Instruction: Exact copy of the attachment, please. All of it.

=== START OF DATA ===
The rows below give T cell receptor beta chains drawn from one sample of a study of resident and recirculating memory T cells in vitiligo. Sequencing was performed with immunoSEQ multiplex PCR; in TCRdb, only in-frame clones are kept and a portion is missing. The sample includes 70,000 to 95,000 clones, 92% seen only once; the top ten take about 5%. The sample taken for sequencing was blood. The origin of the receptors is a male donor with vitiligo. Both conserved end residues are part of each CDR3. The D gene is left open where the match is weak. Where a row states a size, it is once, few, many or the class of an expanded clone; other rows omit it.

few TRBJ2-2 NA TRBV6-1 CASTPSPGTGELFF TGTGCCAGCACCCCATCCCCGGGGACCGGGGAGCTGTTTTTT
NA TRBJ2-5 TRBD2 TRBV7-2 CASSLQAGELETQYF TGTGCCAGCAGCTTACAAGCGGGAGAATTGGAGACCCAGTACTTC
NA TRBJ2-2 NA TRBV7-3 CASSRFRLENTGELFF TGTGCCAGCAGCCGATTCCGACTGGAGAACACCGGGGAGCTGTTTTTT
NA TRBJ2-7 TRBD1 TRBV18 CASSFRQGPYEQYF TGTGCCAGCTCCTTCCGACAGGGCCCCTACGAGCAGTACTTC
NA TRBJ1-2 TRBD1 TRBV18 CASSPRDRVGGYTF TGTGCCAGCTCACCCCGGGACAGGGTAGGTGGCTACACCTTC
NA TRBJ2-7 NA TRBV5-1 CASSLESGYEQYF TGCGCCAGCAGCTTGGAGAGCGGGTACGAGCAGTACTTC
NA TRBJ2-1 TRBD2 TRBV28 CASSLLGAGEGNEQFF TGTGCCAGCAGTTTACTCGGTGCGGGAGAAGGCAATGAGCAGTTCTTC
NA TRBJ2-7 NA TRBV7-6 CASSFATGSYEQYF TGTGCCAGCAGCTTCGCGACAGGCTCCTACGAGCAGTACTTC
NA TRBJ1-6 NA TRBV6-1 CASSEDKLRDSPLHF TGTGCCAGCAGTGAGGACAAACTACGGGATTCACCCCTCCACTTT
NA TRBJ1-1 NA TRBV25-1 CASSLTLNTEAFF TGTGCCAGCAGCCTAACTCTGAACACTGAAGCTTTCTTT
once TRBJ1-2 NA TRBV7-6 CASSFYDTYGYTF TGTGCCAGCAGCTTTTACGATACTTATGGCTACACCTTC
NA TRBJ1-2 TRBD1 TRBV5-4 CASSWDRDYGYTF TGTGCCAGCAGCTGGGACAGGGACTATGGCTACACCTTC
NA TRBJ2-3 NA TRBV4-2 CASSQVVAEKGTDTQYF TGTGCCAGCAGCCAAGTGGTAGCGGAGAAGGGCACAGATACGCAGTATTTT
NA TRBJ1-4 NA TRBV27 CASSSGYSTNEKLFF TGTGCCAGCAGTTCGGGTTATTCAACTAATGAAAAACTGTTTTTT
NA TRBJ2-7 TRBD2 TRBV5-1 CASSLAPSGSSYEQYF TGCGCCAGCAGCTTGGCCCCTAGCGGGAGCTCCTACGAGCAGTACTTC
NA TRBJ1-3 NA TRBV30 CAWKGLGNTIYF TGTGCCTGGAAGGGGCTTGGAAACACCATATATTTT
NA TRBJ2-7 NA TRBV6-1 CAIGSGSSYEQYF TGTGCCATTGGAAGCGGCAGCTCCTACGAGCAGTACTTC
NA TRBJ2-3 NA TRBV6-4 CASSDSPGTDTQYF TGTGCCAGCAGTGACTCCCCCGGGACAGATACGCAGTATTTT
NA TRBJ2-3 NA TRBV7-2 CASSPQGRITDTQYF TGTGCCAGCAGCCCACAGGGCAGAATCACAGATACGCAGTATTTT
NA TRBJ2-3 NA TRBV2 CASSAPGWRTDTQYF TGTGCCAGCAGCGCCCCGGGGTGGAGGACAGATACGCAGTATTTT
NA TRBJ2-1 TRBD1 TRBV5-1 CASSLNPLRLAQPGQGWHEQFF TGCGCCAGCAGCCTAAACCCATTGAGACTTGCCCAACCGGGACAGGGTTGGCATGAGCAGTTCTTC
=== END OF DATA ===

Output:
The rows below give T cell receptor beta chains drawn from one sample of a study of resident and recirculating memory T cells in vitiligo. Sequencing was performed with immunoSEQ multiplex PCR; in TCRdb, only in-frame clones are kept and a portion is missing. The sample includes 70,000 to 95,000 clones, 92% seen only once; the top ten take about 5%. The sample taken for sequencing was blood. The origin of the receptors is a male donor with vitiligo. Both conserved end residues are part of each CDR3. The D gene is left open where the match is weak. Where a row states a size, it is once, few, many or the class of an expanded clone; other rows omit it.

few TRBJ2-2 NA TRBV6-1 CASTPSPGTGELFF TGTGCCAGCACCCCATCCCCGGGGACCGGGGAGCTGTTTTTT
NA TRBJ2-5 TRBD2 TRBV7-2 CASSLQAGELETQYF TGTGCCAGCAGCTTACAAGCGGGAGAATTGGAGACCCAGTACTTC
NA TRBJ2-2 NA TRBV7-3 CASSRFRLENTGELFF TGTGCCAGCAGCCGATTCCGACTGGAGAACACCGGGGAGCTGTTTTTT
NA TRBJ2-7 TRBD1 TRBV18 CASSFRQGPYEQYF TGTGCCAGCTCCTTCCGACAGGGCCCCTACGAGCAGTACTTC
NA TRBJ1-2 TRBD1 TRBV18 CASSPRDRVGGYTF TGTGCCAGCTCACCCCGGGACAGGGTAGGTGGCTACACCTTC
NA TRBJ2-7 NA TRBV5-1 CASSLESGYEQYF TGCGCCAGCAGCTTGGAGAGCGGGTACGAGCAGTACTTC
NA TRBJ2-1 TRBD2 TRBV28 CASSLLGAGEGNEQFF TGTGCCAGCAGTTTACTCGGTGCGGGAGAAGGCAATGAGCAGTTCTTC
NA TRBJ2-7 NA TRBV7-6 CASSFATGSYEQYF TGTGCCAGCAGCTTCGCGACAGGCTCCTACGAGCAGTACTTC
NA TRBJ1-6 NA TRBV6-1 CASSEDKLRDSPLHF TGTGCCAGCAGTGAGGACAAACTACGGGATTCACCCCTCCACTTT
NA TRBJ1-1 NA TRBV25-1 CASSLTLNTEAFF TGTGCCAGCAGCCTAACTCTGAACACTGAAGCTTTCTTT
once TRBJ1-2 NA TRBV7-6 CASSFYDTYGYTF TGTGCCAGCAGCTTTTACGATACTTATGGCTACACCTTC
NA TRBJ1-2 TRBD1 TRBV5-4 CASSWDRDYGYTF TGTGCCAGCAGCTGGGACAGGGACTATGGCTACACCTTC
NA TRBJ2-3 NA TRBV4-2 CASSQVVAEKGTDTQYF TGTGCCAGCAGCCAAGTGGTAGCGGAGAAGGGCACAGATACGCAGTATTTT
NA TRBJ1-4 NA TRBV27 CASSSGYSTNEKLFF TGTGCCAGCAGTTCGGGTTATTCAACTAATGAAAAACTGTTTTTT
NA TRBJ2-7 TRBD2 TRBV5-1 CASSLAPSGSSYEQYF TGCGCCAGCAGCTTGGCCCCTAGCGGGAGCTCCTACGAGCAGTACTTC
NA TRBJ1-3 NA TRBV30 CAWKGLGNTIYF TGTGCCTGGAAGGGGCTTGGAAACACCATATATTTT
NA TRBJ2-7 NA TRBV6-1 CAIGSGSSYEQYF TGTGCCATTGGAAGCGGCAGCTCCTACGAGCAGTACTTC
NA TRBJ2-3 NA TRBV6-4 CASSDSPGTDTQYF TGTGCCAGCAGTGACTCCCCCGGGACAGATACGCAGTATTTT
NA TRBJ2-3 NA TRBV7-2 CASSPQGRITDTQYF TGTGCCAGCAGCCCACAGGGCAGAATCACAGATACGCAGTATTTT
NA TRBJ2-3 NA TRBV2 CASSAPGWRTDTQYF TGTGCCAGCAGCGCCCCGGGGTGGAGGACAGATACGCAGTATTTT
NA TRBJ2-1 TRBD1 TRBV5-1 CASSLNPLRLAQPGQGWHEQFF TGCGCCAGCAGCCTAAACCCATTGAGACTTGCCCAACCGGGACAGGGTTGGCATGAGCAGTTCTTC